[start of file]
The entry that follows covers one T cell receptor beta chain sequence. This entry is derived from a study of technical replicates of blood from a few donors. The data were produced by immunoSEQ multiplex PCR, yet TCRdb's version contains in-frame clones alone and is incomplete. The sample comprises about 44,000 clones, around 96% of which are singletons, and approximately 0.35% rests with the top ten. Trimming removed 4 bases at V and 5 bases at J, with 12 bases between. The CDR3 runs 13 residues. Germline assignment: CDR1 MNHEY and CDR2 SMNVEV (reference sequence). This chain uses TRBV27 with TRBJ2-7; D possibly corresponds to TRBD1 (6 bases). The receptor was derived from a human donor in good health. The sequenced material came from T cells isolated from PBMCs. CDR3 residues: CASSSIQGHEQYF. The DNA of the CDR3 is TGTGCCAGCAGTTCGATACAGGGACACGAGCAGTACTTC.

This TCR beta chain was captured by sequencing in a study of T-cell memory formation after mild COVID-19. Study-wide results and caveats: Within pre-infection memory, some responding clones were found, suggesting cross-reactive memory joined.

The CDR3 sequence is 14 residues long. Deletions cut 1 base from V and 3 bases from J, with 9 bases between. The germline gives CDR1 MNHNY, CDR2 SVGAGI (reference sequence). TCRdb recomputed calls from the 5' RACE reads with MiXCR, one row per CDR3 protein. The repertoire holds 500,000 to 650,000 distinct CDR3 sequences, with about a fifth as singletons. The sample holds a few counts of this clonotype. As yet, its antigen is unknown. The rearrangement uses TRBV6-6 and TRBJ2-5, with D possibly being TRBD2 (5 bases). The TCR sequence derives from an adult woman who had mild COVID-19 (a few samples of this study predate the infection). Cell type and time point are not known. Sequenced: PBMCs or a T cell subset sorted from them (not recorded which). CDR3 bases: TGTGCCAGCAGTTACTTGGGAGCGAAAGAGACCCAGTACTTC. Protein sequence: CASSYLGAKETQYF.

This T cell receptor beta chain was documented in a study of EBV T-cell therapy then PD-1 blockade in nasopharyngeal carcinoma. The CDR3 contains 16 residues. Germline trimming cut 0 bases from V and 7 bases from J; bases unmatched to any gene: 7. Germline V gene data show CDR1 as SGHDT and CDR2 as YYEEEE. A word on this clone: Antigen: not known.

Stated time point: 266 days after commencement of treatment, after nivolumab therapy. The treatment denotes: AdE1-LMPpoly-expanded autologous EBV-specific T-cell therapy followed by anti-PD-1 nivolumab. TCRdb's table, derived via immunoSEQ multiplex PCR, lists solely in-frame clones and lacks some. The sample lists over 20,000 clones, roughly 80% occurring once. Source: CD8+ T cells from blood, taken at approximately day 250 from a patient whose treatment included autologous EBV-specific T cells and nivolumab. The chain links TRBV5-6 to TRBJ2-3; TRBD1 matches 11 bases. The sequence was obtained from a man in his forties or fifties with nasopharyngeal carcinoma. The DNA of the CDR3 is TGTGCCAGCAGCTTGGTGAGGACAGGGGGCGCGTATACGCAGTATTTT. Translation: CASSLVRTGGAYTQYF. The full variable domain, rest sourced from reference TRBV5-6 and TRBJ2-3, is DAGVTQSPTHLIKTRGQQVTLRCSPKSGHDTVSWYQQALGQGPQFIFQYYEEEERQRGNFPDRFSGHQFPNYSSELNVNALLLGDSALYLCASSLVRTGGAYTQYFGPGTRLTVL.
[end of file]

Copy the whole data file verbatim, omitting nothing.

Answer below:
The entry that follows covers one T cell receptor beta chain sequence. This entry is derived from a study of technical replicates of blood from a few donors. The data were produced by immunoSEQ multiplex PCR, yet TCRdb's version contains in-frame clones alone and is incomplete. The sample comprises about 44,000 clones, around 96% of which are singletons, and approximately 0.35% rests with the top ten. Trimming removed 4 bases at V and 5 bases at J, with 12 bases between. The CDR3 runs 13 residues. Germline assignment: CDR1 MNHEY and CDR2 SMNVEV (reference sequence). This chain uses TRBV27 with TRBJ2-7; D possibly corresponds to TRBD1 (6 bases). The receptor was derived from a human donor in good health. The sequenced material came from T cells isolated from PBMCs. CDR3 residues: CASSSIQGHEQYF. The DNA of the CDR3 is TGTGCCAGCAGTTCGATACAGGGACACGAGCAGTACTTC.

This TCR beta chain was captured by sequencing in a study of T-cell memory formation after mild COVID-19. Study-wide results and caveats: Within pre-infection memory, some responding clones were found, suggesting cross-reactive memory joined.

The CDR3 sequence is 14 residues long. Deletions cut 1 base from V and 3 bases from J, with 9 bases between. The germline gives CDR1 MNHNY, CDR2 SVGAGI (reference sequence). TCRdb recomputed calls from the 5' RACE reads with MiXCR, one row per CDR3 protein. The repertoire holds 500,000 to 650,000 distinct CDR3 sequences, with about a fifth as singletons. The sample holds a few counts of this clonotype. As yet, its antigen is unknown. The rearrangement uses TRBV6-6 and TRBJ2-5, with D possibly being TRBD2 (5 bases). The TCR sequence derives from an adult woman who had mild COVID-19 (a few samples of this study predate the infection). Cell type and time point are not known. Sequenced: PBMCs or a T cell subset sorted from them (not recorded which). CDR3 bases: TGTGCCAGCAGTTACTTGGGAGCGAAAGAGACCCAGTACTTC. Protein sequence: CASSYLGAKETQYF.

This T cell receptor beta chain was documented in a study of EBV T-cell therapy then PD-1 blockade in nasopharyngeal carcinoma. The CDR3 contains 16 residues. Germline trimming cut 0 bases from V and 7 bases from J; bases unmatched to any gene: 7. Germline V gene data show CDR1 as SGHDT and CDR2 as YYEEEE. A word on this clone: Antigen: not known.

Stated time point: 266 days after commencement of treatment, after nivolumab therapy. The treatment denotes: AdE1-LMPpoly-expanded autologous EBV-specific T-cell therapy followed by anti-PD-1 nivolumab. TCRdb's table, derived via immunoSEQ multiplex PCR, lists solely in-frame clones and lacks some. The sample lists over 20,000 clones, roughly 80% occurring once. Source: CD8+ T cells from blood, taken at approximately day 250 from a patient whose treatment included autologous EBV-specific T cells and nivolumab. The chain links TRBV5-6 to TRBJ2-3; TRBD1 matches 11 bases. The sequence was obtained from a man in his forties or fifties with nasopharyngeal carcinoma. The DNA of the CDR3 is TGTGCCAGCAGCTTGGTGAGGACAGGGGGCGCGTATACGCAGTATTTT. Translation: CASSLVRTGGAYTQYF. The full variable domain, rest sourced from reference TRBV5-6 and TRBJ2-3, is DAGVTQSPTHLIKTRGQQVTLRCSPKSGHDTVSWYQQALGQGPQFIFQYYEEEERQRGNFPDRFSGHQFPNYSSELNVNALLLGDSALYLCASSLVRTGGAYTQYFGPGTRLTVL.